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I turned out that because I paired it with my phone, it was not in the pairing mode anymore. So, I held the power button for 10 seconds or so and it went into the pairing mode again and I was able to see it in my bluetooth menu.


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There’s not much you can do but restart and remove any 2.4 ghz interference sources. iOS has some tips like making sure the device is reset. If it’s paired with your android, it might not broadcast it’s looking to pair with your Mac. https://support.apple.com/en-us/HT201205


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I think this is a normal situation as well - see my answers here: Why is my Wi-Fi process using 3GB of memory? Why is my Wi-Fi Process eating >2GB memory I don't think there is any leak or issue on Apple side - just some programs you run open lots of connections and if they have bugs or you have more tabs open one day versos another and the specific web ...


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This is expected if you have a lot of networking. I'll close this as a duplicate of a couple questions covering this, but if you @ me in comments if you edit this to cover new ground we can revisit the hold / close.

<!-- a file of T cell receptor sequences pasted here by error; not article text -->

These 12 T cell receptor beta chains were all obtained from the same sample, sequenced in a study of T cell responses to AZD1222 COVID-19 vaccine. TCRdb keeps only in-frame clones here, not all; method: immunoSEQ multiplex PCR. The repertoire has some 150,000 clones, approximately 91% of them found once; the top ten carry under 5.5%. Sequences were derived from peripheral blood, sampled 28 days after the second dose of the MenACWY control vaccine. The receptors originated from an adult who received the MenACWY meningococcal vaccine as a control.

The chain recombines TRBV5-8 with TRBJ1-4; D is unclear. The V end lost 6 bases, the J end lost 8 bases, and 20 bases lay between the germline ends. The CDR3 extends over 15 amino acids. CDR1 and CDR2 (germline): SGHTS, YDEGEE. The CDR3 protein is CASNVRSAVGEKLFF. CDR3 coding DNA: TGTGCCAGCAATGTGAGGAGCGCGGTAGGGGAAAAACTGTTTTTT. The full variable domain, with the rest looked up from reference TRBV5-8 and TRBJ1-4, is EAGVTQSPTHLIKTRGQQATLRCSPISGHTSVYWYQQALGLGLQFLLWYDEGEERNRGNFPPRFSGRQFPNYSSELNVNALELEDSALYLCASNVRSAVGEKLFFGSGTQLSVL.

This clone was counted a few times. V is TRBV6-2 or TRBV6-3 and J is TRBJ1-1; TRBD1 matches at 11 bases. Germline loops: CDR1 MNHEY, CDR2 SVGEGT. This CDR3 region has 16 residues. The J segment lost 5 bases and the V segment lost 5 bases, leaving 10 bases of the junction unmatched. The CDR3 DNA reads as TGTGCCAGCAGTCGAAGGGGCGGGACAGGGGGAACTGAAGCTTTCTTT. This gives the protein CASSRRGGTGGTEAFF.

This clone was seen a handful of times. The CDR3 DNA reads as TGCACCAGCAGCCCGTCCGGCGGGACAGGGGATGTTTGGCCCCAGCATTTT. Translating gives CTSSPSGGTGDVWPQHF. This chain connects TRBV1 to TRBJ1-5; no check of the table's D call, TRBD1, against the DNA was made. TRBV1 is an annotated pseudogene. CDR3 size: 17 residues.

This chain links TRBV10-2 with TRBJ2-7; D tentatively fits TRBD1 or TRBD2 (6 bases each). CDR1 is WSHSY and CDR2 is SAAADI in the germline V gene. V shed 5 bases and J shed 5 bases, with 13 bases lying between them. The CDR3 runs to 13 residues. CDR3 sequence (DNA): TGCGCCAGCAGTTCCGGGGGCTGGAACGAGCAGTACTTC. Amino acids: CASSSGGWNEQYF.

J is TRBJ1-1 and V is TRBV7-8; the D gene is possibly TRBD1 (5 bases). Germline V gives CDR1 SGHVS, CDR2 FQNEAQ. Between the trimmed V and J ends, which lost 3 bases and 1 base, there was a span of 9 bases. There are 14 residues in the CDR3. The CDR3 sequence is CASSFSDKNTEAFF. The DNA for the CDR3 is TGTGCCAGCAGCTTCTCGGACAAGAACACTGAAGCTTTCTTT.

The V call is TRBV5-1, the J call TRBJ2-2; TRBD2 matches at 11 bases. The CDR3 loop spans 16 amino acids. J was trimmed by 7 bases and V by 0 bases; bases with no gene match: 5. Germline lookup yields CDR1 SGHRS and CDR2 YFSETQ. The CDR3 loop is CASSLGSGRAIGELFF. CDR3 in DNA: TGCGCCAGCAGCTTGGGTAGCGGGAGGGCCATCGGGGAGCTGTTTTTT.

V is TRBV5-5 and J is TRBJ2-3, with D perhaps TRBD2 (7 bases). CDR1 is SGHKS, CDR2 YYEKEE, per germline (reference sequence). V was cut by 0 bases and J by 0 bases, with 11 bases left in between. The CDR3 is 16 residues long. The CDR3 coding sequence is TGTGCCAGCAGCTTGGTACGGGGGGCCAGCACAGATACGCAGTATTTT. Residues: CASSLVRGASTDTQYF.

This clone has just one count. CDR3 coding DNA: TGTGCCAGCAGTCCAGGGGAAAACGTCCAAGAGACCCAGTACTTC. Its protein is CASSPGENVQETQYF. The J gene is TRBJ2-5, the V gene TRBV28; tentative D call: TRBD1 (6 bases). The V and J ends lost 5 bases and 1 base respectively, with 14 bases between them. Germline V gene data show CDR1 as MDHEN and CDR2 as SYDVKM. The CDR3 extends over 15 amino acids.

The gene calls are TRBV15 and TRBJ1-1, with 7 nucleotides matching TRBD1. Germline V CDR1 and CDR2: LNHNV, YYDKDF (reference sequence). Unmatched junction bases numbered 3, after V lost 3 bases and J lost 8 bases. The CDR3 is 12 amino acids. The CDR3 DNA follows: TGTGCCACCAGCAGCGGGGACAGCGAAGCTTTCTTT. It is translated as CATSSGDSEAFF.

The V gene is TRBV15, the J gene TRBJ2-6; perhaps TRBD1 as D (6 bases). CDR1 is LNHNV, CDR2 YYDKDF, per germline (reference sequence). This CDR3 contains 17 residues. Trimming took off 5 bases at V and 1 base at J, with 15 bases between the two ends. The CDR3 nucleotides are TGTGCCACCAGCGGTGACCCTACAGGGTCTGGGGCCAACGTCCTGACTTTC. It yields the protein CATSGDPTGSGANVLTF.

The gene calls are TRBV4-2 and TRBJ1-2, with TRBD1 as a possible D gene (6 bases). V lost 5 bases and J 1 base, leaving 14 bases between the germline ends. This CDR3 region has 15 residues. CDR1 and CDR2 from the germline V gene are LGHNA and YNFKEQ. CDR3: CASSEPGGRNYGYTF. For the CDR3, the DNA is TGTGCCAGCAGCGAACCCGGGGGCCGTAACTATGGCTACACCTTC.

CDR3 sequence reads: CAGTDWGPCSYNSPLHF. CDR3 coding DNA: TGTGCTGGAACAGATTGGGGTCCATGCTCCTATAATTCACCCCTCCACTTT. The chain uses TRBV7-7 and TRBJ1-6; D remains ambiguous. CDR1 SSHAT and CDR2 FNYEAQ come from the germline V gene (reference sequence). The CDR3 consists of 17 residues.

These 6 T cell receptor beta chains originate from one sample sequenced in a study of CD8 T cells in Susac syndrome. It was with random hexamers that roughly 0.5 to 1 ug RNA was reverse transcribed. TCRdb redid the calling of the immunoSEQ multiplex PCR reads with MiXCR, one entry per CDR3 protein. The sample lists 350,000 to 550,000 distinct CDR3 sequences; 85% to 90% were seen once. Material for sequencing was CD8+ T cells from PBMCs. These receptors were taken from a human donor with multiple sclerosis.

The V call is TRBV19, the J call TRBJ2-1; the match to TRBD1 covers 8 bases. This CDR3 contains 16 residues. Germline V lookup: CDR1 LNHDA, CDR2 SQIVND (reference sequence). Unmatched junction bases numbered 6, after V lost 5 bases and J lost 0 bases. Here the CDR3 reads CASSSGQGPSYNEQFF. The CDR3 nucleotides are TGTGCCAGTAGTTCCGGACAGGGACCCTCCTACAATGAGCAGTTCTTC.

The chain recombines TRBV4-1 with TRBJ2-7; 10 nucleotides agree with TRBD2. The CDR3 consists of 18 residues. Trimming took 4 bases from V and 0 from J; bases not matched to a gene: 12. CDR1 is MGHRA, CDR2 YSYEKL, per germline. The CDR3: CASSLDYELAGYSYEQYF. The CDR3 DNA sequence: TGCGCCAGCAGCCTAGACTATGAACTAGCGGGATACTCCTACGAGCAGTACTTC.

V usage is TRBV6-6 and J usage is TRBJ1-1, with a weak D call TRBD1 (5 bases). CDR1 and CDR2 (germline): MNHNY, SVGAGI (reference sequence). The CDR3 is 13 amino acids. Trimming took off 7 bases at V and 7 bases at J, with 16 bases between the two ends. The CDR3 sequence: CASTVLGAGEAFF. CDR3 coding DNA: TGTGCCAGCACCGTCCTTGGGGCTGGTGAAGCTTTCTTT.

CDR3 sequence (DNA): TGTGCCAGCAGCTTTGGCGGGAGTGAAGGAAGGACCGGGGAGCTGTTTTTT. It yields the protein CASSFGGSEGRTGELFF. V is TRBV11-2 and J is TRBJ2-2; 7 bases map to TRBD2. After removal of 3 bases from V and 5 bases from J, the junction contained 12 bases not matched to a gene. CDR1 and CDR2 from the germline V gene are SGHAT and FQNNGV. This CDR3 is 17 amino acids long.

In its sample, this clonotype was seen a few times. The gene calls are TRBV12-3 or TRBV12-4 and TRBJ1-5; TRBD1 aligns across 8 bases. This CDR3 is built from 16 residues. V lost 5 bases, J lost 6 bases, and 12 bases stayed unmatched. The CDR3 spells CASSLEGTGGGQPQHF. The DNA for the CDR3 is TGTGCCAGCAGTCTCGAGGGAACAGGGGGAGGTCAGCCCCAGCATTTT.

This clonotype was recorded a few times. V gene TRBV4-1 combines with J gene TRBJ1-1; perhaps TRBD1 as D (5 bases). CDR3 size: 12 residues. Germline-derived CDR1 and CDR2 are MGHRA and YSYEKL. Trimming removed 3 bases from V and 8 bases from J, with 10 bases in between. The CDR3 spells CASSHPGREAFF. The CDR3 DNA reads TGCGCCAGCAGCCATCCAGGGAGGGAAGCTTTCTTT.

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TL;DR - Your Wi-Fi program uses memory when you have network connections. It starts with little allocation and when you run other programs, Wi-Fi uses memory to do that work. Log out to free that memory if you don't want to quit programs or thr don’t release their connections to your liking. Why is my Wi-Fi process using 3GB of memory? As a developer (or ...


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First thing first - memory is virtual, so Wi-Fi could take 100 GB and you might only have a low grade leak that seems bad, but in practice has no effect whatsoever over a two week period or longer. Here how I’d evaluate this measurement in context : What is the overall memory pressure graph like on the machine? How long after you started did it take to get ...


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I have a late 2012 Macbook pro and changing the Wireless channel width from auto and/or 80MHz to 40MHz solved my problem. I was literally about to bang my head against the wall by the time I came across this solution. You can read more about it at this guy's blog: https://hmijailblog.blogspot.com/2018/05/macbook-2013-vs-80-mhz-wifi-channels.html?showComment=...


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This is Cisco's public document on the topic. https://www.cisco.com/c/en/us/support/docs/wireless/aironet-3800-series-access-points/214491-arp-responses-for-default-gateway-ip-add.html The issue is real. I have 1st hand experience with it at large scale. I have seen actual packet captures of the behavior described in the article. The workarounds listed ...